Capilla del Cristo facts for kids
Capilla del Santo Cristo de la Salud
|Alternative names||Capilla del Cristo|
Quick facts for kidsGeneral information
|Town or city||Old San Juan|
|Design and construction|
|Engineer||Juan Francisco Mestre|
|Known for||Folklore, historic architecture|
Capilla del Cristo (Chapel of Christ), also called Capilla del Santo Cristo de la Salud is a small chapel / museum located in the Old San Juan Historic District of Puerto Rico. Built in the 18th century, the structure has become a cultural icon of Puerto Rico and was saved from demolition in the 20th century. Most of the articles located at its altar are from 1753. Capilla del Cristo is listed in travel guides as one of the must-see places of Old San Juan.
The chapel with its belfry is located in the Old San Juan Historic District in the western section of San Juan Islet, at the end of Calle del Cristo, now a pedestrian walkway, with no thru-traffic. Images of the chapel's facade are quite popular, and sometimes featured on the cover of a Puerto Rico travel guide. Getty Images has stock photo of Capilla del Cristo facade taken by at least two photographers thus the iconic image of the chapel's facade has ended up on canvas prints, posters and mug souvenirs.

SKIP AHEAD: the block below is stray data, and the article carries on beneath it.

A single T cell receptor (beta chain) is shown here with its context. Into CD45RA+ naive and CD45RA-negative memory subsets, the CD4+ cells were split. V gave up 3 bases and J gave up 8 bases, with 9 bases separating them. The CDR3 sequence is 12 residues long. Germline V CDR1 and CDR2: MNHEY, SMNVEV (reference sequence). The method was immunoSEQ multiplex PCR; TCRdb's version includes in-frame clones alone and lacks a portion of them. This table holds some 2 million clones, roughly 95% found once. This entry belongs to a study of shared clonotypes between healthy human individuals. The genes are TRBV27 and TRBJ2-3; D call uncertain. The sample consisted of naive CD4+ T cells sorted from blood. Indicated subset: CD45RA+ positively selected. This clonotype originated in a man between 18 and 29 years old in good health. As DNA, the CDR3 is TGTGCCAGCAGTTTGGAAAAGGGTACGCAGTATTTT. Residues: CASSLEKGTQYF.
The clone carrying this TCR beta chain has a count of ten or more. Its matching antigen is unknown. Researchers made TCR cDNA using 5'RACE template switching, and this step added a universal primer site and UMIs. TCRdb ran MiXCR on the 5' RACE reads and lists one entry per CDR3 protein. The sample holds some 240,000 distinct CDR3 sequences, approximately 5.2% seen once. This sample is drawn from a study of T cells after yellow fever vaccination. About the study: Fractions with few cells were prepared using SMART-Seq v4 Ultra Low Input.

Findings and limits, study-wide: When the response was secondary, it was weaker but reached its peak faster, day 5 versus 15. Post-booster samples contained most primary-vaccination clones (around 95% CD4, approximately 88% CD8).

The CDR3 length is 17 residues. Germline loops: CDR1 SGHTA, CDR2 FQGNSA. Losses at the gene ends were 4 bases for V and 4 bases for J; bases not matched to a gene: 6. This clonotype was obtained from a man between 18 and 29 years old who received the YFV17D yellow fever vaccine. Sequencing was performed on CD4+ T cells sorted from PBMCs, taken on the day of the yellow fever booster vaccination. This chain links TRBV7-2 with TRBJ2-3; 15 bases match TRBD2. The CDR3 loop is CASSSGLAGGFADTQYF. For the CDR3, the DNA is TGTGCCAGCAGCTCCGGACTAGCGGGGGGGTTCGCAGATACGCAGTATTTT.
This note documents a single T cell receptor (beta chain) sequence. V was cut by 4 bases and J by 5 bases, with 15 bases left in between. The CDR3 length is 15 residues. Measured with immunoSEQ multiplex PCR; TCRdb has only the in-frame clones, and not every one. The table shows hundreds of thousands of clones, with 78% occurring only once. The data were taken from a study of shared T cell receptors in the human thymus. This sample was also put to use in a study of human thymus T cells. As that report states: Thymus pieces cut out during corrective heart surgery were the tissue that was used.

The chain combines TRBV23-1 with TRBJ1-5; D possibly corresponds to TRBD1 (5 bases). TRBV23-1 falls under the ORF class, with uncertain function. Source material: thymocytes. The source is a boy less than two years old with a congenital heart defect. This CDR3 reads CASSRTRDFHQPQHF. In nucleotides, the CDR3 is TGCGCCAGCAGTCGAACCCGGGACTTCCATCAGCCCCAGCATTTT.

Inside the chapel are paintings by Jose Campeche and a painting by Jorge Sen called El Milagro (English: The Miracle). Its altar is made of silver and gold.
The basic structure of the small temple is mampostería ordinaria or stones held together by mortar or cement. It is a one-story-high, brick and stone structure with a curved belfry atop. Structurally, it is a stone building. Its gate was added in the 1940s for the protection of its interior. It has three oversized arches which open up to the Parque de Palomas, Tetuan Street, and Calle de Cristo de la Salud (street). Built in the Spanish Baroque style, it is Juan Francisco Metre who is credited with its design. The building has been kept in good condition by the Cristo de la Salud Brotherhood, a group of volunteers.
Religious folklore, particularly among Catholics, said that during a horse race that was taking place on the street, a young rider and his horse took a bad fall and the rider went over the precipice but was miraculously saved.
The chapel was built at the site where the fateful race is said to have occurred, in honor of the young rider named Baltazar Montañez, or to prevent further accidents at the location. Either way, it has become a tourist attraction as well as a stop for religious pilgrims, who at times leave a religious votive at the chapel / museum. It is only open on Tuesdays.
Different versions of the legend mention that either the rider or Tomas Mateo Pratts, an observer yelled for divine intervention. In a book about Puerto Rican legends, José Ramirez-Rivera writes that the horse was killed but Baltazar lived. Afterwards, permission was granted to build the Catholic chapel and many festivals have been held, over the years, at the location to celebrate the miracle.
In his writings about Baltazar, Puerto Rican historian Cayetano Coll y Toste, described him as a slave who worked in the sugar cane fields of Puerto Rico but made no mention of the legendary accident.
Capilla del Cristo Facts for Kids. Kiddle Encyclopedia.